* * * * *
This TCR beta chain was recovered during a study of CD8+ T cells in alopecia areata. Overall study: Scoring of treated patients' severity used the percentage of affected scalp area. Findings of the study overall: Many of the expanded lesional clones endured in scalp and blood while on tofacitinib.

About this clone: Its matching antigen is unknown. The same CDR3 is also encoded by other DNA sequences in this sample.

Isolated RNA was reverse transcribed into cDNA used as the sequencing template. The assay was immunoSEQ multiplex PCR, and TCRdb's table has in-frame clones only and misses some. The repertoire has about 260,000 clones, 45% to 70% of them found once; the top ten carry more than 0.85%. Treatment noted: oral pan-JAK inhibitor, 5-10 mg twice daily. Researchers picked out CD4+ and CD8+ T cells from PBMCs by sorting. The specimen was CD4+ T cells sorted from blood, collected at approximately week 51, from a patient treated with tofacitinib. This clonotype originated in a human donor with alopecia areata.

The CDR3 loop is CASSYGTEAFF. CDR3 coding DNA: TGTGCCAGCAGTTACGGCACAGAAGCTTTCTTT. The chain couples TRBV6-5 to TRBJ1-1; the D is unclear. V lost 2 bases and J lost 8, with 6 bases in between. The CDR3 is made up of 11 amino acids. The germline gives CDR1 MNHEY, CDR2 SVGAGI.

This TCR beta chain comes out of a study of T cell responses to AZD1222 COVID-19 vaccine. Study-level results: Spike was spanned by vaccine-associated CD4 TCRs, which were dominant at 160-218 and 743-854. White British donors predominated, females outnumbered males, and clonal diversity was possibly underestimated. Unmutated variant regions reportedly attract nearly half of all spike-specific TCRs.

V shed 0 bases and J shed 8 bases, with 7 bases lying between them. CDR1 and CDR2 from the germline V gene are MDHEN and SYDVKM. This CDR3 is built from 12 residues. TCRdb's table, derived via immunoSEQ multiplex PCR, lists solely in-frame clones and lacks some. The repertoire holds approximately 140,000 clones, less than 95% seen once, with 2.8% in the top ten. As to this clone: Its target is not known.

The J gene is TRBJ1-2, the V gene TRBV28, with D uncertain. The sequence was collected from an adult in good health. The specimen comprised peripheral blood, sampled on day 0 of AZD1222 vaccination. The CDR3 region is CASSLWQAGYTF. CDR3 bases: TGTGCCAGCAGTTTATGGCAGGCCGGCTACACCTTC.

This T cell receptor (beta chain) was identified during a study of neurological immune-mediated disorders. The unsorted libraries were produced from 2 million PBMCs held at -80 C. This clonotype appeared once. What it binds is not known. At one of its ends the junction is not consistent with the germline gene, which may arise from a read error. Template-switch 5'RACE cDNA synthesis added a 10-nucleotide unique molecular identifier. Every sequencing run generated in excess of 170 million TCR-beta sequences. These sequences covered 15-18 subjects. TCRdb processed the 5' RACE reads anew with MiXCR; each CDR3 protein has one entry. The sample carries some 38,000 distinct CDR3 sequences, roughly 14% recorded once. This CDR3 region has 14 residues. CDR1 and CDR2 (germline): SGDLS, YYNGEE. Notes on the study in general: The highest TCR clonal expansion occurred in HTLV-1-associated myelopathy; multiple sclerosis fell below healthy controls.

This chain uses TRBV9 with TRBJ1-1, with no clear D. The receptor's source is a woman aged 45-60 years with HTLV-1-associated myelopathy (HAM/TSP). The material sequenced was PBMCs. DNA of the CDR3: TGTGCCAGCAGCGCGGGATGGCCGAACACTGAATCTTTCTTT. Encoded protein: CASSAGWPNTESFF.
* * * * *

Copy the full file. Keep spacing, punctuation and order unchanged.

This TCR beta chain was recovered during a study of CD8+ T cells in alopecia areata. Overall study: Scoring of treated patients' severity used the percentage of affected scalp area. Findings of the study overall: Many of the expanded lesional clones endured in scalp and blood while on tofacitinib.

About this clone: Its matching antigen is unknown. The same CDR3 is also encoded by other DNA sequences in this sample.

Isolated RNA was reverse transcribed into cDNA used as the sequencing template. The assay was immunoSEQ multiplex PCR, and TCRdb's table has in-frame clones only and misses some. The repertoire has about 260,000 clones, 45% to 70% of them found once; the top ten carry more than 0.85%. Treatment noted: oral pan-JAK inhibitor, 5-10 mg twice daily. Researchers picked out CD4+ and CD8+ T cells from PBMCs by sorting. The specimen was CD4+ T cells sorted from blood, collected at approximately week 51, from a patient treated with tofacitinib. This clonotype originated in a human donor with alopecia areata.

The CDR3 loop is CASSYGTEAFF. CDR3 coding DNA: TGTGCCAGCAGTTACGGCACAGAAGCTTTCTTT. The chain couples TRBV6-5 to TRBJ1-1; the D is unclear. V lost 2 bases and J lost 8, with 6 bases in between. The CDR3 is made up of 11 amino acids. The germline gives CDR1 MNHEY, CDR2 SVGAGI.

This TCR beta chain comes out of a study of T cell responses to AZD1222 COVID-19 vaccine. Study-level results: Spike was spanned by vaccine-associated CD4 TCRs, which were dominant at 160-218 and 743-854. White British donors predominated, females outnumbered males, and clonal diversity was possibly underestimated. Unmutated variant regions reportedly attract nearly half of all spike-specific TCRs.

V shed 0 bases and J shed 8 bases, with 7 bases lying between them. CDR1 and CDR2 from the germline V gene are MDHEN and SYDVKM. This CDR3 is built from 12 residues. TCRdb's table, derived via immunoSEQ multiplex PCR, lists solely in-frame clones and lacks some. The repertoire holds approximately 140,000 clones, less than 95% seen once, with 2.8% in the top ten. As to this clone: Its target is not known.

The J gene is TRBJ1-2, the V gene TRBV28, with D uncertain. The sequence was collected from an adult in good health. The specimen comprised peripheral blood, sampled on day 0 of AZD1222 vaccination. The CDR3 region is CASSLWQAGYTF. CDR3 bases: TGTGCCAGCAGTTTATGGCAGGCCGGCTACACCTTC.

This T cell receptor (beta chain) was identified during a study of neurological immune-mediated disorders. The unsorted libraries were produced from 2 million PBMCs held at -80 C. This clonotype appeared once. What it binds is not known. At one of its ends the junction is not consistent with the germline gene, which may arise from a read error. Template-switch 5'RACE cDNA synthesis added a 10-nucleotide unique molecular identifier. Every sequencing run generated in excess of 170 million TCR-beta sequences. These sequences covered 15-18 subjects. TCRdb processed the 5' RACE reads anew with MiXCR; each CDR3 protein has one entry. The sample carries some 38,000 distinct CDR3 sequences, roughly 14% recorded once. This CDR3 region has 14 residues. CDR1 and CDR2 (germline): SGDLS, YYNGEE. Notes on the study in general: The highest TCR clonal expansion occurred in HTLV-1-associated myelopathy; multiple sclerosis fell below healthy controls.

This chain uses TRBV9 with TRBJ1-1, with no clear D. The receptor's source is a woman aged 45-60 years with HTLV-1-associated myelopathy (HAM/TSP). The material sequenced was PBMCs. DNA of the CDR3: TGTGCCAGCAGCGCGGGATGGCCGAACACTGAATCTTTCTTT. Encoded protein: CASSAGWPNTESFF.